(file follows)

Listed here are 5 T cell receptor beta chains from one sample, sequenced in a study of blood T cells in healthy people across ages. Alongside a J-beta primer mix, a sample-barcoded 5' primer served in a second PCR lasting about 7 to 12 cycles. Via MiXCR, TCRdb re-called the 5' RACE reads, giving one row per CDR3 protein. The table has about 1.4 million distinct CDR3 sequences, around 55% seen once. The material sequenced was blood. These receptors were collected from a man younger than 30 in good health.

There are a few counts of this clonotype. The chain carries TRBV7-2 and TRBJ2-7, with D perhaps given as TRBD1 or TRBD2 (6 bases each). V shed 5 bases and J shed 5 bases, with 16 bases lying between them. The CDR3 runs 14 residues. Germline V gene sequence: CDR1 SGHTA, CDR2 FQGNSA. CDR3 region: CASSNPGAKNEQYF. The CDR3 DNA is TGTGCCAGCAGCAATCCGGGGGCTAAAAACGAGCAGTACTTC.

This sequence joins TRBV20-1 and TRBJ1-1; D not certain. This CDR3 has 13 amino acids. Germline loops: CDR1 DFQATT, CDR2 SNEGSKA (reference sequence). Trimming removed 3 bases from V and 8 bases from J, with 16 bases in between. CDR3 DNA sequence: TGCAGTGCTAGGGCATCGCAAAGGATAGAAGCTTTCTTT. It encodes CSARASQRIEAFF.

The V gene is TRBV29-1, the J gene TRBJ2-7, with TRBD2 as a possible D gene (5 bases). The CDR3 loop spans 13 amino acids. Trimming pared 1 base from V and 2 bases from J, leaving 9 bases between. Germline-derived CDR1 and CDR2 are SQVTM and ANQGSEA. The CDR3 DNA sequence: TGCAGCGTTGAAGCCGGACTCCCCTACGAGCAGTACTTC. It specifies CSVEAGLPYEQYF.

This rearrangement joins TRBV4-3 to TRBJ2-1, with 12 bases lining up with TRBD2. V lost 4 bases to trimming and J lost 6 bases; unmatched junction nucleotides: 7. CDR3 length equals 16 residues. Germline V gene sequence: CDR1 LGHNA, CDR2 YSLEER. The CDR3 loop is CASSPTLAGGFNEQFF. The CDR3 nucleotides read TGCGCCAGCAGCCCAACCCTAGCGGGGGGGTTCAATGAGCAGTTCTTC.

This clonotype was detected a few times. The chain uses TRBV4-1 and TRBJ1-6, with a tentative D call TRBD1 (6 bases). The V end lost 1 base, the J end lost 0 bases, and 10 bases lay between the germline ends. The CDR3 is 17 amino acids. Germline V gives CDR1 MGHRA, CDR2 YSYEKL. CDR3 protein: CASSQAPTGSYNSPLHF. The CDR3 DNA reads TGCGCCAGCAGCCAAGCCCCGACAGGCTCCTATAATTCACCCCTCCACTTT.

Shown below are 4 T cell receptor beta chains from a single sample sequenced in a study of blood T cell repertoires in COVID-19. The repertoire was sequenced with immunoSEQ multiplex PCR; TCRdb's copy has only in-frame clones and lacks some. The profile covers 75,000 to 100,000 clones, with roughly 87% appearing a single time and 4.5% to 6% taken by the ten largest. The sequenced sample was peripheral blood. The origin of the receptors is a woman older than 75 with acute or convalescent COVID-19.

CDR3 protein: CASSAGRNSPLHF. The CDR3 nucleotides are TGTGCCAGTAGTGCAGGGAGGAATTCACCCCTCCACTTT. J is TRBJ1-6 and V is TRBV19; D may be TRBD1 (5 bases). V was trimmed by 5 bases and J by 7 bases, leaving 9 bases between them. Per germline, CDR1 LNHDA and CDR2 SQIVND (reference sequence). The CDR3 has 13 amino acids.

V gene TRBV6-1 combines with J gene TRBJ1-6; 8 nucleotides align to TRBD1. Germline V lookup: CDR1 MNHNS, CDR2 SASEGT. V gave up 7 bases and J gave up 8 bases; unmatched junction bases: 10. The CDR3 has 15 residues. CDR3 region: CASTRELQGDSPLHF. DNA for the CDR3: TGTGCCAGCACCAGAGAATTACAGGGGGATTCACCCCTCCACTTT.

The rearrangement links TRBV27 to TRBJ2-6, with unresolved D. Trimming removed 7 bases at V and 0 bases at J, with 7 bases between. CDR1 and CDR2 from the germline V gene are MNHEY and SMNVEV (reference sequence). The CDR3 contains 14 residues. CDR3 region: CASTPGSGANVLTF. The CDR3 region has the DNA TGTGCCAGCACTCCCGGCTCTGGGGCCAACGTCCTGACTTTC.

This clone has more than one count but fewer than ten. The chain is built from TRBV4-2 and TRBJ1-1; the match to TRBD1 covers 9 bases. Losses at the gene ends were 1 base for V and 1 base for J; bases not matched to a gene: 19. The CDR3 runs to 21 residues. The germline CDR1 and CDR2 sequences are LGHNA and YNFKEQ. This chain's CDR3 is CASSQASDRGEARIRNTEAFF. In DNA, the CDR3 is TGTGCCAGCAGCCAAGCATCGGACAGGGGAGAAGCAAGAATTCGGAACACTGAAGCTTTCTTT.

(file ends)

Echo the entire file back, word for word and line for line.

Listed here are 5 T cell receptor beta chains from one sample, sequenced in a study of blood T cells in healthy people across ages. Alongside a J-beta primer mix, a sample-barcoded 5' primer served in a second PCR lasting about 7 to 12 cycles. Via MiXCR, TCRdb re-called the 5' RACE reads, giving one row per CDR3 protein. The table has about 1.4 million distinct CDR3 sequences, around 55% seen once. The material sequenced was blood. These receptors were collected from a man younger than 30 in good health.

There are a few counts of this clonotype. The chain carries TRBV7-2 and TRBJ2-7, with D perhaps given as TRBD1 or TRBD2 (6 bases each). V shed 5 bases and J shed 5 bases, with 16 bases lying between them. The CDR3 runs 14 residues. Germline V gene sequence: CDR1 SGHTA, CDR2 FQGNSA. CDR3 region: CASSNPGAKNEQYF. The CDR3 DNA is TGTGCCAGCAGCAATCCGGGGGCTAAAAACGAGCAGTACTTC.

This sequence joins TRBV20-1 and TRBJ1-1; D not certain. This CDR3 has 13 amino acids. Germline loops: CDR1 DFQATT, CDR2 SNEGSKA (reference sequence). Trimming removed 3 bases from V and 8 bases from J, with 16 bases in between. CDR3 DNA sequence: TGCAGTGCTAGGGCATCGCAAAGGATAGAAGCTTTCTTT. It encodes CSARASQRIEAFF.

The V gene is TRBV29-1, the J gene TRBJ2-7, with TRBD2 as a possible D gene (5 bases). The CDR3 loop spans 13 amino acids. Trimming pared 1 base from V and 2 bases from J, leaving 9 bases between. Germline-derived CDR1 and CDR2 are SQVTM and ANQGSEA. The CDR3 DNA sequence: TGCAGCGTTGAAGCCGGACTCCCCTACGAGCAGTACTTC. It specifies CSVEAGLPYEQYF.

This rearrangement joins TRBV4-3 to TRBJ2-1, with 12 bases lining up with TRBD2. V lost 4 bases to trimming and J lost 6 bases; unmatched junction nucleotides: 7. CDR3 length equals 16 residues. Germline V gene sequence: CDR1 LGHNA, CDR2 YSLEER. The CDR3 loop is CASSPTLAGGFNEQFF. The CDR3 nucleotides read TGCGCCAGCAGCCCAACCCTAGCGGGGGGGTTCAATGAGCAGTTCTTC.

This clonotype was detected a few times. The chain uses TRBV4-1 and TRBJ1-6, with a tentative D call TRBD1 (6 bases). The V end lost 1 base, the J end lost 0 bases, and 10 bases lay between the germline ends. The CDR3 is 17 amino acids. Germline V gives CDR1 MGHRA, CDR2 YSYEKL. CDR3 protein: CASSQAPTGSYNSPLHF. The CDR3 DNA reads TGCGCCAGCAGCCAAGCCCCGACAGGCTCCTATAATTCACCCCTCCACTTT.

Shown below are 4 T cell receptor beta chains from a single sample sequenced in a study of blood T cell repertoires in COVID-19. The repertoire was sequenced with immunoSEQ multiplex PCR; TCRdb's copy has only in-frame clones and lacks some. The profile covers 75,000 to 100,000 clones, with roughly 87% appearing a single time and 4.5% to 6% taken by the ten largest. The sequenced sample was peripheral blood. The origin of the receptors is a woman older than 75 with acute or convalescent COVID-19.

CDR3 protein: CASSAGRNSPLHF. The CDR3 nucleotides are TGTGCCAGTAGTGCAGGGAGGAATTCACCCCTCCACTTT. J is TRBJ1-6 and V is TRBV19; D may be TRBD1 (5 bases). V was trimmed by 5 bases and J by 7 bases, leaving 9 bases between them. Per germline, CDR1 LNHDA and CDR2 SQIVND (reference sequence). The CDR3 has 13 amino acids.

V gene TRBV6-1 combines with J gene TRBJ1-6; 8 nucleotides align to TRBD1. Germline V lookup: CDR1 MNHNS, CDR2 SASEGT. V gave up 7 bases and J gave up 8 bases; unmatched junction bases: 10. The CDR3 has 15 residues. CDR3 region: CASTRELQGDSPLHF. DNA for the CDR3: TGTGCCAGCACCAGAGAATTACAGGGGGATTCACCCCTCCACTTT.

The rearrangement links TRBV27 to TRBJ2-6, with unresolved D. Trimming removed 7 bases at V and 0 bases at J, with 7 bases between. CDR1 and CDR2 from the germline V gene are MNHEY and SMNVEV (reference sequence). The CDR3 contains 14 residues. CDR3 region: CASTPGSGANVLTF. The CDR3 region has the DNA TGTGCCAGCACTCCCGGCTCTGGGGCCAACGTCCTGACTTTC.

This clone has more than one count but fewer than ten. The chain is built from TRBV4-2 and TRBJ1-1; the match to TRBD1 covers 9 bases. Losses at the gene ends were 1 base for V and 1 base for J; bases not matched to a gene: 19. The CDR3 runs to 21 residues. The germline CDR1 and CDR2 sequences are LGHNA and YNFKEQ. This chain's CDR3 is CASSQASDRGEARIRNTEAFF. In DNA, the CDR3 is TGTGCCAGCAGCCAAGCATCGGACAGGGGAGAAGCAAGAATTCGGAACACTGAAGCTTTCTTT.